Protests by Social Security advocates and objections by Democratic U.S senators who support increasing its payments stopped an amendment to kick 200,000 people off retirement and disability benefits if those individuals had outstanding felony arrest warrants.
“Dropping the Social Security cuts from the Highway bill is the first encouraging sign we’ve seen from this Congress, when it comes to Social Security and Medicare, this year,” said Kim Wright, National Committee to Preserve Social Security and Medicare spokeswoman, speaking of the proposal that surfaced Tuesday and was deleted on Wednesday. “We certainly hope they’ve finally realized using these programs as an ATM for everything else under the sun simply won’t fly with seniors who’ve paid into these programs their entire working lives.”
The punitive proposal to slash the benefits of Social Security recipients who may have an outstanding warrant or parole violation — which in many cases is due to unpaid court fees, not criminal activity, according to senior law experts like Justice In Aging — arose as part of a 1,000-page transportation bill as a way to raise $2.3 billion for highway projects.
The proposal has roots in the mid-1990s tough-on-crime heyday in Congress that led to a massive expansion of U.S. prisons and mandatory sentencing. As the Huffington Post reported today, it was “similar to a provision from the 1996 welfare reform law designed to stop benefits to ‘fleeing felons,’ a scheme that was broadened in 2005 and eventually stymied by federal courts. The program had ensnared some innocent people who happened to have the same names as felons and also stopped benefits to some people guilty of things such as writing bad checks in the distant past. In 2009, the Social Security Administration agreed to pay $500 million in back benefits to 80,000 people wrongfully cut off.”
The blocked proposal also was at odds with recent statements from Republicans on the need to take up meaningful criminal justice reforms, such as reduced sentences for non-violent crime. It also would have set a precedent of raiding Social Security funds for unrelated purposes, in this case transportation expenses.
As HuffPo’s congressional reporters noted, pro-Social Security Democrats were not convinced by its purported safeguards. “The measure initially allowed the Social Security Administration to continue benefits to any recipient for ‘good cause,’ but Democrats weren’t impressed. Neither was the Consortium for Citizens with Disabilities, which said in a statement that the amount of money saved ‘makes it clear that the proposal means cutting off all Social Security and SSI benefits for hundreds of thousands of Americans.’
The proposal to curtail Social Security benefits for people with felony warrants or parole violations has resurfaced every few years, but legal advocates for the elderly say there is amply proof that it would not accomplish its stated goals, but instead needlessly worsen thousands of people’s lives.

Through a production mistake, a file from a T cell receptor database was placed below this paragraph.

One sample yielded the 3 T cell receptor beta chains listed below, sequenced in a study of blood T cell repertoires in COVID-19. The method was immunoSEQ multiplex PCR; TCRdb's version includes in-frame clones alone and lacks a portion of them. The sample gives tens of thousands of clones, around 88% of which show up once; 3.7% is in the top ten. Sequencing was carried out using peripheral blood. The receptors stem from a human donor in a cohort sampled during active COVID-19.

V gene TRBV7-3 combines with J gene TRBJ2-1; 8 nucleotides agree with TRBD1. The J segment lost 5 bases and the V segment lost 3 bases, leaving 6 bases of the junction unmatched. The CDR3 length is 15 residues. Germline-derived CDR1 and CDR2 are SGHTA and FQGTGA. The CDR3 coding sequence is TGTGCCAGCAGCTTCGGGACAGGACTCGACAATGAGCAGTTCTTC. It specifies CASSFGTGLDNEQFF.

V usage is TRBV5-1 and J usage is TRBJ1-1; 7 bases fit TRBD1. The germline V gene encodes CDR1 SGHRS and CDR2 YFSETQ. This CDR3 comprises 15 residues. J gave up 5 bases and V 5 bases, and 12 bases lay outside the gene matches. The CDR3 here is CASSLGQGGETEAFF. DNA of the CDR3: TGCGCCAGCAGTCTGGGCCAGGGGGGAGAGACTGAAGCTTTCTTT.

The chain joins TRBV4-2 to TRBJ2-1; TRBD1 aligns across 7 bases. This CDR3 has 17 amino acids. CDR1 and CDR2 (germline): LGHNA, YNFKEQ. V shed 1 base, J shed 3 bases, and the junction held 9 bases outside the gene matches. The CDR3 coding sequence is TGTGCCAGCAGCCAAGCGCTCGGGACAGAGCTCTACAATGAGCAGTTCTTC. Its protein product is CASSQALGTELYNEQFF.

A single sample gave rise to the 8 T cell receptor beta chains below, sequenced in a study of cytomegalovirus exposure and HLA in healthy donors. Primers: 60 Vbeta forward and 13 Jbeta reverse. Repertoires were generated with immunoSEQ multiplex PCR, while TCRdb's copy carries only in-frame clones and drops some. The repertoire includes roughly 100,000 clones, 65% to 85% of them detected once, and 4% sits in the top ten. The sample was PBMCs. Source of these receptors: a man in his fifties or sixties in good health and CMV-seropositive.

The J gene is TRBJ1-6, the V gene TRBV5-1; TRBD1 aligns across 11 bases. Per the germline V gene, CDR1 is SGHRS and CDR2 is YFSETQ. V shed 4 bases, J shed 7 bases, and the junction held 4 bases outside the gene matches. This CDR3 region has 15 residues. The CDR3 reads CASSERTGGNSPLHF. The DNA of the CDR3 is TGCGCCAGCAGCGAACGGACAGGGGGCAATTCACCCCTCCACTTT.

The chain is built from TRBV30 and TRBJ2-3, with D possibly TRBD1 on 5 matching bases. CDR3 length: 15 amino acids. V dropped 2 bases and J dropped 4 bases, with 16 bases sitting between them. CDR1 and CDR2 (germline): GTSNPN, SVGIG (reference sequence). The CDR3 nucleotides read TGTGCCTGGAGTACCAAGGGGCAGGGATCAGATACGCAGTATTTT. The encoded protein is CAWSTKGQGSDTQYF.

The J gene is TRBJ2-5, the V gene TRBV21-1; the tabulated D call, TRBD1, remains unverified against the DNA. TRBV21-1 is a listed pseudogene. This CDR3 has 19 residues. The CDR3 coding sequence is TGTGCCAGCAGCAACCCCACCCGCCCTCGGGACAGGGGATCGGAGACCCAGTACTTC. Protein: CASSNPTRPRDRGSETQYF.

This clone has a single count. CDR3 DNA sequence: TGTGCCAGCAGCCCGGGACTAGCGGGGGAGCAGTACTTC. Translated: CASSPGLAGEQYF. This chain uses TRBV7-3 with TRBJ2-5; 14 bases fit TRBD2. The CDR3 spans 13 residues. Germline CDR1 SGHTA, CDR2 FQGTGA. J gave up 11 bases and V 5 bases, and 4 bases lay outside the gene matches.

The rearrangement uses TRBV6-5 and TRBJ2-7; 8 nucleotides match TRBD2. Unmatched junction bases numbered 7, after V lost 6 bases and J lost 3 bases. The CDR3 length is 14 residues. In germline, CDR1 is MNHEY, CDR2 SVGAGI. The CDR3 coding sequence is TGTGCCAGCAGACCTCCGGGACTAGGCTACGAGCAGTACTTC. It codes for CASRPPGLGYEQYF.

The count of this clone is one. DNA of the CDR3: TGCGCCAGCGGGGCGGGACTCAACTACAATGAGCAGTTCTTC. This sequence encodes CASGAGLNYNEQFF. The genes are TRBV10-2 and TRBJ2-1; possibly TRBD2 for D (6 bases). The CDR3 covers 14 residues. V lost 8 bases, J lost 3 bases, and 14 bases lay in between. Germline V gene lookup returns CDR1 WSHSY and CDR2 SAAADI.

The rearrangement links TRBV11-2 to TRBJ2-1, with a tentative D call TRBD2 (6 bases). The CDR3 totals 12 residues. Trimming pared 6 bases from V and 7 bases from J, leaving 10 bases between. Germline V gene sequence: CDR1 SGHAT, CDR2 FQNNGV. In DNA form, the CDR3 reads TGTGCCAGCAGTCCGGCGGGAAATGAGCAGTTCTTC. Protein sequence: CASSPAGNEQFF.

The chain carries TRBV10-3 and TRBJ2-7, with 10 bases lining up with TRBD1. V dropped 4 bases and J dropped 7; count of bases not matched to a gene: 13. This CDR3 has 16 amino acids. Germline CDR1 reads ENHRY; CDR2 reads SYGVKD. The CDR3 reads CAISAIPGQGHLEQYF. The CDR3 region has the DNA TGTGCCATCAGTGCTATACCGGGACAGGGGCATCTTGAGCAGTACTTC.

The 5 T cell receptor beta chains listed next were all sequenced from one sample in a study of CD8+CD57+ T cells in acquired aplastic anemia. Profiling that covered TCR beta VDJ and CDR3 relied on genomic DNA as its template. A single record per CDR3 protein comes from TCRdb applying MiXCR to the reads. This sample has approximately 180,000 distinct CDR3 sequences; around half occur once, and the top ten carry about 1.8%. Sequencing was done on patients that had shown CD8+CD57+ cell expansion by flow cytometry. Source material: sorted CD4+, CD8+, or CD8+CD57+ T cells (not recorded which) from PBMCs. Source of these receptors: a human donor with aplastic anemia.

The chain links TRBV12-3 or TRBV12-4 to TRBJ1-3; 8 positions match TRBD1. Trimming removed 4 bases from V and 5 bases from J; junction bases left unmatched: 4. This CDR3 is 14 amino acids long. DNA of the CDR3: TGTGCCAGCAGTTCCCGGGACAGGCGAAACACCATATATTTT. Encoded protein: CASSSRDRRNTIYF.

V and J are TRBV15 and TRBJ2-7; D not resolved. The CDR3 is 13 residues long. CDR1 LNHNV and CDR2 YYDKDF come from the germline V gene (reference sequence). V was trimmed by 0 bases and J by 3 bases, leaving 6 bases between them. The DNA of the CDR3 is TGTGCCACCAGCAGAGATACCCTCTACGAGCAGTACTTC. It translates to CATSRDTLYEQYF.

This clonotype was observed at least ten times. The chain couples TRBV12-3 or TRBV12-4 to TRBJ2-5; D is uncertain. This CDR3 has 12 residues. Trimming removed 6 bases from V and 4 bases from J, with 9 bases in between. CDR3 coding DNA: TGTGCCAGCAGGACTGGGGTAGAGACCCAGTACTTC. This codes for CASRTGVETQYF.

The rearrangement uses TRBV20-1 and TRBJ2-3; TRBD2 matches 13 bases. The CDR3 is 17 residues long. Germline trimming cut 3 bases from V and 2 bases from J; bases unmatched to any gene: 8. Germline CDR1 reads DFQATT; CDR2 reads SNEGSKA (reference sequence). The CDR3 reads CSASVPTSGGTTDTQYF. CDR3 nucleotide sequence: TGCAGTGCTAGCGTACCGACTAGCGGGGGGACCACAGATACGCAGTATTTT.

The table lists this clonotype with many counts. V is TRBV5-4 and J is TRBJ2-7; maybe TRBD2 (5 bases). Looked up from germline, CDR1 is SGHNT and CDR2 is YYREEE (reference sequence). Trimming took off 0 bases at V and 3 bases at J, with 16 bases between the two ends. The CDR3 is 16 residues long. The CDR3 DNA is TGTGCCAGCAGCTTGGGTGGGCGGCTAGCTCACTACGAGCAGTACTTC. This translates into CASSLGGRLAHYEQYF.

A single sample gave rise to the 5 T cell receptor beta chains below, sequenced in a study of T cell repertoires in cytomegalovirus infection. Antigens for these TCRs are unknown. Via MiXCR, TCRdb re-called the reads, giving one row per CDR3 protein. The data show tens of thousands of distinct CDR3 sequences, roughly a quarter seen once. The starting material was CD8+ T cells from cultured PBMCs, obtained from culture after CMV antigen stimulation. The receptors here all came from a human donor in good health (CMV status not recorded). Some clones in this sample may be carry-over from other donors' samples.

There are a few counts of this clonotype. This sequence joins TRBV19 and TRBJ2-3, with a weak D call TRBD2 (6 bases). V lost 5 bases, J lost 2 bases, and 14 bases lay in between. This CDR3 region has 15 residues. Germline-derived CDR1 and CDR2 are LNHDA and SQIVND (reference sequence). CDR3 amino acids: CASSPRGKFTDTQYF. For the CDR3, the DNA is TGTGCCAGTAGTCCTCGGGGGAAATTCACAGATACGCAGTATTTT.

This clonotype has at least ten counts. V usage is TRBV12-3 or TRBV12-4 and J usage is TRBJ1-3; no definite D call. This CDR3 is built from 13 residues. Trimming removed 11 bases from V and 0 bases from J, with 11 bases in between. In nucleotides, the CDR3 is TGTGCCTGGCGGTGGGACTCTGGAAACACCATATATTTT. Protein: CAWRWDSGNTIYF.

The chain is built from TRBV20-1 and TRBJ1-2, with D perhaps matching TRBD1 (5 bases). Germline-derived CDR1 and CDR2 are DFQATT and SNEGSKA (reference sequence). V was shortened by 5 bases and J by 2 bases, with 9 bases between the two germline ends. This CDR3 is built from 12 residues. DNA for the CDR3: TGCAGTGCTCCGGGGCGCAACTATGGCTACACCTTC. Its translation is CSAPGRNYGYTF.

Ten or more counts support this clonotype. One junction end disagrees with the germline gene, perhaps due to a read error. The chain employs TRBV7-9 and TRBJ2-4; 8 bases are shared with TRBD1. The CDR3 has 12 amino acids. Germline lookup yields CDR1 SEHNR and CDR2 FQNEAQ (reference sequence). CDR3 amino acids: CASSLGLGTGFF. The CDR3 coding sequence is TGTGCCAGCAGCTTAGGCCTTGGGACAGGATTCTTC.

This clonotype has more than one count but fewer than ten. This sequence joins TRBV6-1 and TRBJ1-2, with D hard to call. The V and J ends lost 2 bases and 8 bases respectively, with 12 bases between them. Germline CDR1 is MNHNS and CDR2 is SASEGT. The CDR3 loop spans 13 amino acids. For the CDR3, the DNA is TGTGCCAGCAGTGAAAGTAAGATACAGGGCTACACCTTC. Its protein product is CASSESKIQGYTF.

“It would not help law enforcement secure the arrest of people they are seeking for serious crimes,” explained Justice In Aging, a senior law group. “Law enforcement is already notified of the whereabouts of every person with a warrant for a felony or an alleged violation of probation or parole who turns up in the Social Security Administration (SSA) databases.”
The anti-poverty law group listed 10 reasons why the proposal was unduly punitive and would have draconian consequences:
- Those most likely to lose benefits are generally those most in need.
- A significant number of people will become homeless when they lose their benefits.
- Some people have had benefits cut off while residing in nursing homes.
- A very high percentage of those who will lose their benefits are people with intellectual disabilities or mental illness.
- An unusually high percentage of those who lose benefits are African-Americans.
- Many will lose Medicare outpatient (Part B) coverage because of inability to pay the quarterly premium.
- Eliminating what may be their only source of income does not help resolve these issues.
- Many people never know that a warrant has been issued for them as warrants are often not served on the individual.
- These warrants are often not easily resolved since many of those who lose benefits live far from the issuing jurisdiction.
- SSA will have increased administrative costs for processing appeals and requests for waiver of recovery of overpayments.
“A majority of those affected who are receiving benefits based on disability fall into these categories,” it said. “Large numbers of those who will lose benefits had warrants routinely issued when they were unable to pay a fine or court fee or probation supervision fee.”
This post first appeared at Alternet.